Everything You Need To Know About Ejaculation Dysfunction
The word ejaculation (derived from ex, meaning “out” and jaculari, meaning “to throw, shoot, hurl, cast”) is defined as the discharge of semen from the urethra (urinary channel), usually accompanied by orgasm.
Although not life-threatening, ejaculation issues are bothersome. It can even lead to quality of life problems that can be relationship-threatening. Most men do not appreciate meager, lackadaisical ejaculation and orgasm, or if the process occurs too rapidly, too slowly or not at all. Sex retains its importance no matter how old we are and achieving a rigid erection and the ability to ejaculate and experience orgasm are all vital components.
The Science Of Ejaculation
Ejaculation occurs after sufficient intensity and duration of sexual stimulation passes a threshold. The ejaculatory center is located within the spine and functions to integrate nerve input from the brain and the penis and coordinates emission and expulsion.
Emission releases the pooled secretions from the reproductive glands into the urethra. Expulsion propels the secretions through the urethra via rhythmic contractions of the pelvic floor muscles. The spinal ejaculatory center is controlled mainly by the neurotransmitters serotonin and dopamine. Serotonin inhibits ejaculation whereas dopamine facilitates it. One’s balance of neurotransmitters is determined by genetics and other factors including age, stress, illness, medications, etc.
Obtaining an erection and ejaculating are separate processes, even though they typically occur at the same time. When the two processes harmonize, ejaculation is more satisfying. Why is ejaculation “better” with a rigid erection? The urethra is the “barrel” of the penile “rifle.” It is surrounded by spongy erectile tissue that constricts and pressurizes the “barrel” to optimize ejaculation and promote the forceful expulsion of semen.
Fact: It is possible to have a rock-hard erection and be unable to ejaculate, and conversely, to be able to ejaculate with a flaccid penis.
The pelvic floor muscles play a key role in ejaculation. The bulbocavernosus muscle engages when you have an erection and becomes maximally active at time of ejaculation. It is a compressor muscle that surrounds the spongy erectile tissue and contracts rhythmically at the time of ejaculation, sending wave-like pulsations rippling down the urethra to forcibly propel the semen, providing the power for forceful ejaculation.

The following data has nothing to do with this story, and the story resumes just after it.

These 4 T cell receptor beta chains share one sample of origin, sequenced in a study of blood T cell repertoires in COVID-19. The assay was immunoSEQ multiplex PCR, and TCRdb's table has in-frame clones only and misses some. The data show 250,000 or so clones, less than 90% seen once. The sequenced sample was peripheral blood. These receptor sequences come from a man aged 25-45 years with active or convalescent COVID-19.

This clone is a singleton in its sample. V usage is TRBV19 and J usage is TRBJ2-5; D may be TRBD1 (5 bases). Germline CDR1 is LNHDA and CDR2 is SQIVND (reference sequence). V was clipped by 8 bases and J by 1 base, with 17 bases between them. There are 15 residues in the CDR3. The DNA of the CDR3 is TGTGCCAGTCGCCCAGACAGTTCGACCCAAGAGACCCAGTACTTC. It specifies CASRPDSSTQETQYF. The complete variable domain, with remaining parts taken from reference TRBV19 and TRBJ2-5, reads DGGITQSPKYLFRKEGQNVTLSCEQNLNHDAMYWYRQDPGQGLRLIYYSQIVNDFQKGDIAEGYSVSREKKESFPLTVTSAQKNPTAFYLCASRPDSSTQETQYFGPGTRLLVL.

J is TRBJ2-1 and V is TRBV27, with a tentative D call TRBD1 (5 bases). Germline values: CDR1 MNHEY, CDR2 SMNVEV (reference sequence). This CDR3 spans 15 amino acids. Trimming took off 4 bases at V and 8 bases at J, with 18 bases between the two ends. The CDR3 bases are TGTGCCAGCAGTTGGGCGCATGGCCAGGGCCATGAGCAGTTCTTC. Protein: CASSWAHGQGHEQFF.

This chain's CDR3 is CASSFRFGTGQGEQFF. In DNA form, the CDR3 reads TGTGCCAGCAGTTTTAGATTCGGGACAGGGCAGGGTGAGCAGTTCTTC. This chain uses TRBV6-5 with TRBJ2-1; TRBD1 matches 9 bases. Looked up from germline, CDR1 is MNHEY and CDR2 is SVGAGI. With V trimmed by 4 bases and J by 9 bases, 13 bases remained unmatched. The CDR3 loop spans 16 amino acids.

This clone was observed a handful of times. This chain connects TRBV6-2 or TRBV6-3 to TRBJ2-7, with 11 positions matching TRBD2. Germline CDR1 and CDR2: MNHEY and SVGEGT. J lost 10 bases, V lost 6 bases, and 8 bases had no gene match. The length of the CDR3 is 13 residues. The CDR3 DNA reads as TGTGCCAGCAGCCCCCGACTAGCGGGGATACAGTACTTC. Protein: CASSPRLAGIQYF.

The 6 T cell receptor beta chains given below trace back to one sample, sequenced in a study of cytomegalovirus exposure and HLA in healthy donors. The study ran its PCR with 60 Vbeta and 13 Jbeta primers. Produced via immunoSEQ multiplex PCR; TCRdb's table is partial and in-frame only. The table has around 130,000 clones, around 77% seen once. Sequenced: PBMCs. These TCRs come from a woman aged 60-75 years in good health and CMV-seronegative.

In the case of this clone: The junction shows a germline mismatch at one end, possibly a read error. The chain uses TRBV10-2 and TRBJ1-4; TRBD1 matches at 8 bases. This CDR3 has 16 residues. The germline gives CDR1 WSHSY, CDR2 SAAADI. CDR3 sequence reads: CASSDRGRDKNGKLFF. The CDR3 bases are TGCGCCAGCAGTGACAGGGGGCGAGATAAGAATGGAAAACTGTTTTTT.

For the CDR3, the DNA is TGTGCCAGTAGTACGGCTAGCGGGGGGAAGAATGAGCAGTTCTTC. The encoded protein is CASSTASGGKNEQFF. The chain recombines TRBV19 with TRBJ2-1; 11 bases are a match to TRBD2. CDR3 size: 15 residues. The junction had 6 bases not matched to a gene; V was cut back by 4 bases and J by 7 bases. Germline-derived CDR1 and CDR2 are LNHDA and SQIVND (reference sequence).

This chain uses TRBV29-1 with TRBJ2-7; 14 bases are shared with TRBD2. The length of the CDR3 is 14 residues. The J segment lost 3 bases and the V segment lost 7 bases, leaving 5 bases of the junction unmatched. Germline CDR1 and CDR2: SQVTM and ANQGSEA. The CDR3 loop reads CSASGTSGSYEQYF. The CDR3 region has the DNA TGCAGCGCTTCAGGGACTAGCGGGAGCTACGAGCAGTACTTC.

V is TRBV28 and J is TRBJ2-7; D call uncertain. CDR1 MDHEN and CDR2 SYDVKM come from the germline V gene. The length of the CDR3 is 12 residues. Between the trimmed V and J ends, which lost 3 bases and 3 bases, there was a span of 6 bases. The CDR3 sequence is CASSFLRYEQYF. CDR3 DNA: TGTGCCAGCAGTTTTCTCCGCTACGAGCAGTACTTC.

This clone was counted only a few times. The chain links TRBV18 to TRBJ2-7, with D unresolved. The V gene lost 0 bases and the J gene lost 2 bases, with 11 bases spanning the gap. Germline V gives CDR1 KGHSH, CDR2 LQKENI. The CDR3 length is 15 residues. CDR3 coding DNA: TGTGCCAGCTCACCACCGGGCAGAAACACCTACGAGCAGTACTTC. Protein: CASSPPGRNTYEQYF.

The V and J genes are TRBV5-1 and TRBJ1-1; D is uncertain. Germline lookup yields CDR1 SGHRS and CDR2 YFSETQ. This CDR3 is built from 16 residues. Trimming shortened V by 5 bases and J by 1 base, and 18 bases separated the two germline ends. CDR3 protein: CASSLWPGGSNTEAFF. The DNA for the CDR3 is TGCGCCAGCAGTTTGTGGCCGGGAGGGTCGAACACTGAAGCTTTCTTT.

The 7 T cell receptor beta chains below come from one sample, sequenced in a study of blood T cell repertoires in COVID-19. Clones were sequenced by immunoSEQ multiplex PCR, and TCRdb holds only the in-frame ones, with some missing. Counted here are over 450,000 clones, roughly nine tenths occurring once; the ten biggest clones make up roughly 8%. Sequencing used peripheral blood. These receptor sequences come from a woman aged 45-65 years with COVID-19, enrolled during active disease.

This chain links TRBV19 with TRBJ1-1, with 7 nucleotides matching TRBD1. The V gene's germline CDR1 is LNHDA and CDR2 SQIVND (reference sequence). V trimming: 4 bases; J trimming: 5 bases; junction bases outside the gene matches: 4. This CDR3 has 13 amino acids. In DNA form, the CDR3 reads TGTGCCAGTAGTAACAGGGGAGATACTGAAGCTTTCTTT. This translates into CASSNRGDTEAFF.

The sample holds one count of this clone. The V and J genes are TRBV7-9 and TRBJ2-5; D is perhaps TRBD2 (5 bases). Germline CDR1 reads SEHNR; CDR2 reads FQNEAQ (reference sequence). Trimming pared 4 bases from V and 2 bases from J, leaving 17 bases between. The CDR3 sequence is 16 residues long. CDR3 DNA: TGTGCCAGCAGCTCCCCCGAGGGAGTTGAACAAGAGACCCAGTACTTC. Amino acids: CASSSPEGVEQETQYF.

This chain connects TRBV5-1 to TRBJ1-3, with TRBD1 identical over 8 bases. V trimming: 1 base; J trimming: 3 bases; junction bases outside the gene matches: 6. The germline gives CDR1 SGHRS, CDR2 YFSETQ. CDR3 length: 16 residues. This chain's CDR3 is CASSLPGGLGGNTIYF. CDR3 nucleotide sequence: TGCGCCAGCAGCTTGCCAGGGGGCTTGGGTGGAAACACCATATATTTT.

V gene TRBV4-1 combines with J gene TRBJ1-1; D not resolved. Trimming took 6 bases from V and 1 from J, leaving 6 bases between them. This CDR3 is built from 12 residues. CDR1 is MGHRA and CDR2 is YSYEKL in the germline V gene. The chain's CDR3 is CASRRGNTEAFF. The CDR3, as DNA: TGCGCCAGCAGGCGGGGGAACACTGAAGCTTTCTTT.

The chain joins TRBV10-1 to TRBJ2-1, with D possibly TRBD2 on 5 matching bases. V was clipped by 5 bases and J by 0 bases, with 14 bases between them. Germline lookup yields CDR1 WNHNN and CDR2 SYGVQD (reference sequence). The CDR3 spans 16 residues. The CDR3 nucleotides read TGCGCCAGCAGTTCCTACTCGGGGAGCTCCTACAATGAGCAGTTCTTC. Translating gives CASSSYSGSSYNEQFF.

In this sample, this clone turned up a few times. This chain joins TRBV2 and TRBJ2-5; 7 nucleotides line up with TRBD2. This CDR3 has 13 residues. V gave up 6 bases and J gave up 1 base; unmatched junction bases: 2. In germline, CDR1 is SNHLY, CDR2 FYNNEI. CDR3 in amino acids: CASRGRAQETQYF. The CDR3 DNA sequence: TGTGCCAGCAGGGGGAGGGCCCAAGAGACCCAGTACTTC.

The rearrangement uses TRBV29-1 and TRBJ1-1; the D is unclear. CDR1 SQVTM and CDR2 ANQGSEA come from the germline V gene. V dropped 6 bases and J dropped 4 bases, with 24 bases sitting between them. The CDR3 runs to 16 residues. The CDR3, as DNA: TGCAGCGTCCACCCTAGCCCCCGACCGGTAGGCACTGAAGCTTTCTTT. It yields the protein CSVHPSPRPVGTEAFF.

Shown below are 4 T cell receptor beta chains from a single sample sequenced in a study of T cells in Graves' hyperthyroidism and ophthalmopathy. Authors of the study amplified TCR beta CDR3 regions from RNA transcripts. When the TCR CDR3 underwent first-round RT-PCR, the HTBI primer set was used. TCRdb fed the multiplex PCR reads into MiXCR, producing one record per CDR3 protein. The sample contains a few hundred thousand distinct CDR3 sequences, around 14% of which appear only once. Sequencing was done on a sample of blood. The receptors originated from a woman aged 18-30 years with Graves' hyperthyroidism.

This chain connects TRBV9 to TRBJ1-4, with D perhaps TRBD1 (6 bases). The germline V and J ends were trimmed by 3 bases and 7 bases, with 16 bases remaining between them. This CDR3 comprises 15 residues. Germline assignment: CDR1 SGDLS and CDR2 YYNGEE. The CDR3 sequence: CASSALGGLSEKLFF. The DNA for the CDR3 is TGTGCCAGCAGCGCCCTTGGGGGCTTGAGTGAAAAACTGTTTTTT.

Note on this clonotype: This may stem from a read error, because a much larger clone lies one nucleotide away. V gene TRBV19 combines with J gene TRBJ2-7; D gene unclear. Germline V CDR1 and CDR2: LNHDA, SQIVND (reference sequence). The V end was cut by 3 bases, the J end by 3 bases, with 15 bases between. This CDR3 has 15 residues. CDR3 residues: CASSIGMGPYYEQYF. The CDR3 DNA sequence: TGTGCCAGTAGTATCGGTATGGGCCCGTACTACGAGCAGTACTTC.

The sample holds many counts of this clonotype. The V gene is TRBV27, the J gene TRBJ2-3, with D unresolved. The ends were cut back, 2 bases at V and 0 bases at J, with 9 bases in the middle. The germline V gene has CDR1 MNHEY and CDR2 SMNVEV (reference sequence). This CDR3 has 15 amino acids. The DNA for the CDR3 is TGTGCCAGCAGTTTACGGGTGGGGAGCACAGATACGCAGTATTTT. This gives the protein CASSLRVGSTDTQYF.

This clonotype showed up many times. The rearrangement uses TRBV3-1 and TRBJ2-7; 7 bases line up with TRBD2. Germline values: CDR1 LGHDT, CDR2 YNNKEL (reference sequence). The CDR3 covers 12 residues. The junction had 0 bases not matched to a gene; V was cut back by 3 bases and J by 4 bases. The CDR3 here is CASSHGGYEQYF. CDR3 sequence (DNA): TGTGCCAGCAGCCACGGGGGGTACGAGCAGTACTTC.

Ejaculatory Dysfunction Involves
Although premature ejaculation is often a problem of younger men, many other ejaculation issues correlate with aging, weight gain, the presence of prostate symptoms and erection issues. As we age, there is a decline of sensory nerve function, weakening of pelvic floor muscles, and diminished fluid production by the reproductive glands. Furthermore, medications and surgery that are used to treat prostate enlargement can profoundly affect ejaculation. This is what it comprises of.
- Premature ejaculation
- Delayed ejaculation
- Absent ejaculation
- Skimpy ejaculation volume
- Weak ejaculation force and arc
- Diminished ejaculatory sensation
“Doc, It Happens Too Fast”
Premature ejaculation (PE) is a condition in which sexual climax occurs before, upon, or shortly after vaginal penetration, prior to one’s desire to do so, with minimal voluntary control. It is the most common form of ejaculatory dysfunction. It often occurs in less than one minute and leads to dissatisfaction, distress and frustration of the sufferer and his partner.
Fact: In a study of over 1500 men, The Journal of Sexual Medicine reported that the average time between penetration and ejaculation for a premature ejaculator was 1.8 minutes, compared to 7.3 minutes for non-premature ejaculators.